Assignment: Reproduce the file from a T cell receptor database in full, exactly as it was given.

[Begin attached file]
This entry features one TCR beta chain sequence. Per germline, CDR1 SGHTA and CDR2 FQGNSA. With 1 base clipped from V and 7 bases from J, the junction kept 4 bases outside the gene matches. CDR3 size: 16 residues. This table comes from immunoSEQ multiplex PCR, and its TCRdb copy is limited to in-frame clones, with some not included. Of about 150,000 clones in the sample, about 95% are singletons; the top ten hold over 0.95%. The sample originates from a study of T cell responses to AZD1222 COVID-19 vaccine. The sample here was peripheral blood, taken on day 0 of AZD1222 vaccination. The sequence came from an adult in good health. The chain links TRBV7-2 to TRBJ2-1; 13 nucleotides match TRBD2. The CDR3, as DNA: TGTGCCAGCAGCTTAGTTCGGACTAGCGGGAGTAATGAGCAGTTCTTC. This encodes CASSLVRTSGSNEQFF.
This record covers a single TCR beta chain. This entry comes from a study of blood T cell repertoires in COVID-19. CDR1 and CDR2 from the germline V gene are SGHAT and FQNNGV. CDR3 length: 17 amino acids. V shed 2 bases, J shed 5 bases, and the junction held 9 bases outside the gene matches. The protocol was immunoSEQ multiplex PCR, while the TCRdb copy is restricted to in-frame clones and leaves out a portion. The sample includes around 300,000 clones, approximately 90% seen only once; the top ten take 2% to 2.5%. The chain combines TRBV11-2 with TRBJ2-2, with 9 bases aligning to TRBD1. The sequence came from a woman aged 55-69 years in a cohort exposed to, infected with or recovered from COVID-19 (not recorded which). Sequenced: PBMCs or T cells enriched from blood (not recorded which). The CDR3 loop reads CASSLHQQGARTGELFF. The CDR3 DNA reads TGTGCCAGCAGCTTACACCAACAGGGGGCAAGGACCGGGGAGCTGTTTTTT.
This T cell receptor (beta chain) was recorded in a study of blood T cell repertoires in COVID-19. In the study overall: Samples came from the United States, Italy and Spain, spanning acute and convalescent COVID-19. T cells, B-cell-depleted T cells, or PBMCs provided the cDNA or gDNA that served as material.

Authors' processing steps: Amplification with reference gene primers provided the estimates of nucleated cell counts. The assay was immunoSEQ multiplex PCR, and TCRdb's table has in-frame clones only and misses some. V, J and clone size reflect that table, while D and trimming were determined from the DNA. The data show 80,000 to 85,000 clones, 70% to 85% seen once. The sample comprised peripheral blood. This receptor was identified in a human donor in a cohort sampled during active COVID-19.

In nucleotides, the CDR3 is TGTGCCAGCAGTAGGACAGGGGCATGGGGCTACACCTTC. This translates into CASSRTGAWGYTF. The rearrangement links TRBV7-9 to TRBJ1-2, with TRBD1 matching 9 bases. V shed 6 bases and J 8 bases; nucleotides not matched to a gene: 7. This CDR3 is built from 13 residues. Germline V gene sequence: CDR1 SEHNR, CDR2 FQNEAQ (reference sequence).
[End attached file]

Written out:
This entry features one TCR beta chain sequence. Per germline, CDR1 SGHTA and CDR2 FQGNSA. With 1 base clipped from V and 7 bases from J, the junction kept 4 bases outside the gene matches. CDR3 size: 16 residues. This table comes from immunoSEQ multiplex PCR, and its TCRdb copy is limited to in-frame clones, with some not included. Of about 150,000 clones in the sample, about 95% are singletons; the top ten hold over 0.95%. The sample originates from a study of T cell responses to AZD1222 COVID-19 vaccine. The sample here was peripheral blood, taken on day 0 of AZD1222 vaccination. The sequence came from an adult in good health. The chain links TRBV7-2 to TRBJ2-1; 13 nucleotides match TRBD2. The CDR3, as DNA: TGTGCCAGCAGCTTAGTTCGGACTAGCGGGAGTAATGAGCAGTTCTTC. This encodes CASSLVRTSGSNEQFF.
This record covers a single TCR beta chain. This entry comes from a study of blood T cell repertoires in COVID-19. CDR1 and CDR2 from the germline V gene are SGHAT and FQNNGV. CDR3 length: 17 amino acids. V shed 2 bases, J shed 5 bases, and the junction held 9 bases outside the gene matches. The protocol was immunoSEQ multiplex PCR, while the TCRdb copy is restricted to in-frame clones and leaves out a portion. The sample includes around 300,000 clones, approximately 90% seen only once; the top ten take 2% to 2.5%. The chain combines TRBV11-2 with TRBJ2-2, with 9 bases aligning to TRBD1. The sequence came from a woman aged 55-69 years in a cohort exposed to, infected with or recovered from COVID-19 (not recorded which). Sequenced: PBMCs or T cells enriched from blood (not recorded which). The CDR3 loop reads CASSLHQQGARTGELFF. The CDR3 DNA reads TGTGCCAGCAGCTTACACCAACAGGGGGCAAGGACCGGGGAGCTGTTTTTT.
This T cell receptor (beta chain) was recorded in a study of blood T cell repertoires in COVID-19. In the study overall: Samples came from the United States, Italy and Spain, spanning acute and convalescent COVID-19. T cells, B-cell-depleted T cells, or PBMCs provided the cDNA or gDNA that served as material.

Authors' processing steps: Amplification with reference gene primers provided the estimates of nucleated cell counts. The assay was immunoSEQ multiplex PCR, and TCRdb's table has in-frame clones only and misses some. V, J and clone size reflect that table, while D and trimming were determined from the DNA. The data show 80,000 to 85,000 clones, 70% to 85% seen once. The sample comprised peripheral blood. This receptor was identified in a human donor in a cohort sampled during active COVID-19.

In nucleotides, the CDR3 is TGTGCCAGCAGTAGGACAGGGGCATGGGGCTACACCTTC. This translates into CASSRTGAWGYTF. The rearrangement links TRBV7-9 to TRBJ1-2, with TRBD1 matching 9 bases. V shed 6 bases and J 8 bases; nucleotides not matched to a gene: 7. This CDR3 is built from 13 residues. Germline V gene sequence: CDR1 SEHNR, CDR2 FQNEAQ (reference sequence).